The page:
Then if you need some special parameters (like SNMP community or Oracle database password), you can modify your hosts :
Then, if you need new packs, just search for them in the community website from SkonfUI and launch the one-click install !
A great monitoring tool is Zabbix. One of its nice features is the trigger definition. It’s a way to define error criteria with an expression. Whereas in Shinken, like in Nagios, all the smart part of the error checking was in the plugins, Zabbix lets the plugin only focus on getting the data, and the centralized triggers would apply rules (triggers) to determine possible errors or warnings.
It’s a powerful but is more complex, which is one of the reasons Nagios became the number one open-source monitoring tool in the past 10 years. But such triggers can be useful for other things that just looking at a CPU value.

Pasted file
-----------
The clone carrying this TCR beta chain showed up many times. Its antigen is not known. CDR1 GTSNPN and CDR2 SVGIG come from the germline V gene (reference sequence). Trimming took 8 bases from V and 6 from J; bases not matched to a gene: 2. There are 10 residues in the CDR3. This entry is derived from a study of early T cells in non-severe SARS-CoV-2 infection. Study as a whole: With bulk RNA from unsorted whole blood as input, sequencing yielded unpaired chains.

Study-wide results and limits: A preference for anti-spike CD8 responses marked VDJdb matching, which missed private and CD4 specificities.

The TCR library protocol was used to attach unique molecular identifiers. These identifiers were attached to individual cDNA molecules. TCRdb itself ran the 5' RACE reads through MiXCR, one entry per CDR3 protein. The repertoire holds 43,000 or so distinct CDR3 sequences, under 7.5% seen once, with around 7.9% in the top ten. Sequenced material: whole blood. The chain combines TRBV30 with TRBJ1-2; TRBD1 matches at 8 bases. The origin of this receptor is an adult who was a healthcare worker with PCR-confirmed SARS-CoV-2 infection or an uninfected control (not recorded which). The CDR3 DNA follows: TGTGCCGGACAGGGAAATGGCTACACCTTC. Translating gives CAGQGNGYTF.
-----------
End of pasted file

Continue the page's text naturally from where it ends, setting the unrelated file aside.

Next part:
The Shinken team added a way to define “user code” in the scheduler executed after each check. Such code has full access to the data and modules. They are the Shinken Triggers. Basically, they are .trig files with Python code embedded. They can access objects states and values (their own or others), so you can define correlation rules that are not possible with the classic Shinken business rules that use OR/AND/Xof: logic.
You can also use triggers to compute KPI, like the average value of the response time of some webservers. Such triggers will fill a new service perfdata, so the value will be available in your performance data visualization frontends like PNP or Graphite! You can also raise alerts based on the trigger output.
A new acquisition method for Shinken – Collectd – Getting only performance data